Bah, Humbug! Chinese University Bans Celebrating Christmas
Add Santa Claus to the list of things the Chinese Communist Party (CCP) doesn’t like.
With Christmas around the corner, the Party is wary of Western influence that it believes could corrupt the minds of young Chinese.
At Shenyang Pharmaceutical University in northeastern China’s Liaoning Province, the school’s Communist Youth League, a Party organization for young people aged 14 to 28 to learn about Party ideology, issued an online statement, forbidding student unions, clubs, and youth league branches from organizing any activities based on Western religious holidays, such as Christmas, according to a Dec. 14 report by China’s nationalistic, state-run newspaper Global Times.
The ban would help the younger generation “build cultural confidence,” since recently, some have been “blindly excited about Western holidays,” the notice read. The Youth League’s move would help young people “resist corrosion from Western religious culture.”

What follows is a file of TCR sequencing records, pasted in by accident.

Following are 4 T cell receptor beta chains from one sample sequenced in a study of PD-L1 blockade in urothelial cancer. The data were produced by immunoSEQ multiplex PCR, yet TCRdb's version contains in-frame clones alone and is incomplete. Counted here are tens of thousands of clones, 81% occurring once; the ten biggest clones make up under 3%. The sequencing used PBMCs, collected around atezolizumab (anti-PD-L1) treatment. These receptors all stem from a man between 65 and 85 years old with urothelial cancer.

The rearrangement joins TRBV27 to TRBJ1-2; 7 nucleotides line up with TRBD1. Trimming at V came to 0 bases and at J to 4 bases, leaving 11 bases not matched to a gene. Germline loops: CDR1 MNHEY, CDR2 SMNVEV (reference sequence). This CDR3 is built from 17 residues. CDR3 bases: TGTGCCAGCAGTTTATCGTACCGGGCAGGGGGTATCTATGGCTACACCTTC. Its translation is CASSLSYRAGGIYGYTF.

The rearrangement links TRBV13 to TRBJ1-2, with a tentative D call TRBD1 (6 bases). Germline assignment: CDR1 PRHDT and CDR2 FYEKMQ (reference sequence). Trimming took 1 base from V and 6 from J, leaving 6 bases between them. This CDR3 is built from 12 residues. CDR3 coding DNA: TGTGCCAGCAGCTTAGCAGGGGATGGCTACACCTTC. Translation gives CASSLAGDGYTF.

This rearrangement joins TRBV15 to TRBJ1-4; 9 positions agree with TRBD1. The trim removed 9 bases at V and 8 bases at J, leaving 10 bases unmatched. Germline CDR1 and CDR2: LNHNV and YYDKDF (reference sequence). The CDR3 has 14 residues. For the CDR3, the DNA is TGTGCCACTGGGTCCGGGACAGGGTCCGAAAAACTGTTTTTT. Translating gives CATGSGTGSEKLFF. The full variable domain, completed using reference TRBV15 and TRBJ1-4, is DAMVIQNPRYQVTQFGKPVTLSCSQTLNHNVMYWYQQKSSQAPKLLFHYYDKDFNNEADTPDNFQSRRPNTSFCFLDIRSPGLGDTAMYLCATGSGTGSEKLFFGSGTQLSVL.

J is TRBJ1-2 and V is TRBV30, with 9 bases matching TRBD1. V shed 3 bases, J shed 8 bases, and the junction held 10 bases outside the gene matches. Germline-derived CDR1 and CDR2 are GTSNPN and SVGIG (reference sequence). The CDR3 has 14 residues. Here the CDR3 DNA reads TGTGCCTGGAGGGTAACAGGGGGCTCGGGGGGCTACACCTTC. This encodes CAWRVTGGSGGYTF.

Some netizens on Weibo, China’s popular microblogging website similar to Twitter, have expressed displeasure with the ban.
One netizen from Chaoyang District in Beijing wrote, “Many foreigners around the world have participated in activities to celebrate Chinese Lunar New Year. And we report on these activities in a positive angle. If foreign governments forbid their citizens from celebrating Chinese Lunar New Year, we would not be happy…different holidays in different countries are for people to build up friendship and understanding with each other. Why is there the need to be against [Christmas]?”
Another citizen from China’s coastal Jiangsu Province noted sarcastically, “Marxism and the Communist Party have all been passed on to us from the West.”
The ban at Shenyang Pharmaceutical University is not an isolated incident. In December 2014, the Modern College of Northwest University in central China’s Xi’an City called Christmas “kitschy,” and banned students from celebrating the holiday. Students were forced to watch a three-hour screening of propaganda films instead, according to MailOnline.
Also in 2014, the education bureau in Wenzhou City in China’s eastern province of Zhejiang, issued a directive ordering all schools and kindergartens in the region not to hold Christmas events, according to Radio Free Asia (RFA).
The Chinese regime does more than banning Christmas to prevent its students from coming under Western influence. In July 2016, millions of Chinese- language textbooks by Wen Lisan, a former editor at a prominent publishing house, were recalled and his name deleted. His fall from favor was the result of his critical remarks against the CCP, and he has since been labeled as a “radical Westernized element.”